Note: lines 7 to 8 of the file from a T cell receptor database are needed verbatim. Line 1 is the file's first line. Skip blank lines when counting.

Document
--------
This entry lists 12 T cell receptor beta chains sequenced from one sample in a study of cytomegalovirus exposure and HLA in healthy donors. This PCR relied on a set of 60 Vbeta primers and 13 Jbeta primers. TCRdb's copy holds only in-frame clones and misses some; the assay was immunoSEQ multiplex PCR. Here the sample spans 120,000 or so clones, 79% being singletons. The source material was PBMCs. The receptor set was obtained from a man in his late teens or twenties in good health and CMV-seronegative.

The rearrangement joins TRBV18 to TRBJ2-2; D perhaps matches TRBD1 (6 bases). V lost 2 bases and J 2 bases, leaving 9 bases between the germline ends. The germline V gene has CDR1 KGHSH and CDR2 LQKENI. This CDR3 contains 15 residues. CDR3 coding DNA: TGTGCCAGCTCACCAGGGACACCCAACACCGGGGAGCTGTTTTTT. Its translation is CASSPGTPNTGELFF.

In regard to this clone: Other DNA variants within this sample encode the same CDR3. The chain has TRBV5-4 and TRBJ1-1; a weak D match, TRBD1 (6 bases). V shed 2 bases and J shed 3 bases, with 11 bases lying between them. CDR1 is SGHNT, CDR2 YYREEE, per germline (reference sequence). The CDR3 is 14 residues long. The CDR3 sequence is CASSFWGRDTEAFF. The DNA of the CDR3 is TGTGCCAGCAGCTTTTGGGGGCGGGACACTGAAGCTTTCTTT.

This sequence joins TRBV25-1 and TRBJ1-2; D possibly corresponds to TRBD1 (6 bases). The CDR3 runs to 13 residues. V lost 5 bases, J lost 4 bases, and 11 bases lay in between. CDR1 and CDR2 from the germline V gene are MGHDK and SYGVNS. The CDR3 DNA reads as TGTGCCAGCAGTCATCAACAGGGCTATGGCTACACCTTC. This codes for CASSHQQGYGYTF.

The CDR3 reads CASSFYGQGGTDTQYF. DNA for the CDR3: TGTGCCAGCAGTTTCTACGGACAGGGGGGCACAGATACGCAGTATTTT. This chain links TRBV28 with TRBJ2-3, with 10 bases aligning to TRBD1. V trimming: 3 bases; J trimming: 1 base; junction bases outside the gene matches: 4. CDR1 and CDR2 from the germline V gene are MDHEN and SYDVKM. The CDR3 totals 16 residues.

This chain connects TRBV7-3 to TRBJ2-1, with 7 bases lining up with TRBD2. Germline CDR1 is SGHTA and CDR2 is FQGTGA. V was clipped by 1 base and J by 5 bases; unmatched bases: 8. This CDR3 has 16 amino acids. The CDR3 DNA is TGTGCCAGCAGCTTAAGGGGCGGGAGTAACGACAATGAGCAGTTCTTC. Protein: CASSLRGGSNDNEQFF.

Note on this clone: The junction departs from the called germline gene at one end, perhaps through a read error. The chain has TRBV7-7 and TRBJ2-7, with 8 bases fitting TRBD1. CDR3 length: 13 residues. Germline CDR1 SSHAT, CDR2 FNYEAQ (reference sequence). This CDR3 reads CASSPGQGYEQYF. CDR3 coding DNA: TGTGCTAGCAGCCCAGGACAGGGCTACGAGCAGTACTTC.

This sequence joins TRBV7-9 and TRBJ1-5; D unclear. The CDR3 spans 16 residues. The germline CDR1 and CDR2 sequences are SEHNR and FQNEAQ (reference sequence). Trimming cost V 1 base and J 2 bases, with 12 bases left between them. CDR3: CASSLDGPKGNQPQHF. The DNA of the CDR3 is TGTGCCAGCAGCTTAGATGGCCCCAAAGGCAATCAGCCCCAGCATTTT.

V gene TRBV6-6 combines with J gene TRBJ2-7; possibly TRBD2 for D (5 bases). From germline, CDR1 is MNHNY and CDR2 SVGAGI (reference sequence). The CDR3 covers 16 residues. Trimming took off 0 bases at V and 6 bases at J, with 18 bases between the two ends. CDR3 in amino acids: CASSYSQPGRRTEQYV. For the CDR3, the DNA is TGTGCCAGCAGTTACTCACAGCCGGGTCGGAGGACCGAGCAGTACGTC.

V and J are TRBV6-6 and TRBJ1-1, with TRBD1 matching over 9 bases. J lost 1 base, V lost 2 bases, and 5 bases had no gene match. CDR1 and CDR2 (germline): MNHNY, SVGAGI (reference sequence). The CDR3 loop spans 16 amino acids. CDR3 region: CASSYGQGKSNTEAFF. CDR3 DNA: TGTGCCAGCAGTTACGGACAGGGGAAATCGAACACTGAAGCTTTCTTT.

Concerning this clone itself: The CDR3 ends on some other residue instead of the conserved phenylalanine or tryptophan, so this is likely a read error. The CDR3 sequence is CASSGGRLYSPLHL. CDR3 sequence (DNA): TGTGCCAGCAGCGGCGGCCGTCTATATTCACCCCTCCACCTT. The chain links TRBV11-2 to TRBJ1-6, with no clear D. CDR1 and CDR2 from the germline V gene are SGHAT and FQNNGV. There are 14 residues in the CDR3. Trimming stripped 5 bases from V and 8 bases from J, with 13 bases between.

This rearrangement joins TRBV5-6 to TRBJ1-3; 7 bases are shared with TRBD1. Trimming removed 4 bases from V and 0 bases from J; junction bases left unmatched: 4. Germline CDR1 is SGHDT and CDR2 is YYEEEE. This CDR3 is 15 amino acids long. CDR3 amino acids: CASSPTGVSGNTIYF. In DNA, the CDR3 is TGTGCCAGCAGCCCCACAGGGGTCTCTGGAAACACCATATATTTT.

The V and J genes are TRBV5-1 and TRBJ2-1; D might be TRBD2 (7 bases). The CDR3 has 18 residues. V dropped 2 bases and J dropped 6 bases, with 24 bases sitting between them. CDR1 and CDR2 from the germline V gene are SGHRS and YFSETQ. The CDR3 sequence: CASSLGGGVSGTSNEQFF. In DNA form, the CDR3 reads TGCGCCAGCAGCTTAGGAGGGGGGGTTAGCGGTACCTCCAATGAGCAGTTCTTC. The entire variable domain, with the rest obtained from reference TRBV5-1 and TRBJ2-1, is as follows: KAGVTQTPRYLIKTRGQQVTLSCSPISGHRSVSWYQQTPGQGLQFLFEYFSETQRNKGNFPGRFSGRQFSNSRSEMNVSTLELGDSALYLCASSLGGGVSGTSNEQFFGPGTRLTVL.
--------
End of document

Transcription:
Note on this clone: The junction departs from the called germline gene at one end, perhaps through a read error. The chain has TRBV7-7 and TRBJ2-7, with 8 bases fitting TRBD1. CDR3 length: 13 residues. Germline CDR1 SSHAT, CDR2 FNYEAQ (reference sequence). This CDR3 reads CASSPGQGYEQYF. CDR3 coding DNA: TGTGCTAGCAGCCCAGGACAGGGCTACGAGCAGTACTTC.

This sequence joins TRBV7-9 and TRBJ1-5; D unclear. The CDR3 spans 16 residues. The germline CDR1 and CDR2 sequences are SEHNR and FQNEAQ (reference sequence). Trimming cost V 1 base and J 2 bases, with 12 bases left between them. CDR3: CASSLDGPKGNQPQHF. The DNA of the CDR3 is TGTGCCAGCAGCTTAGATGGCCCCAAAGGCAATCAGCCCCAGCATTTT.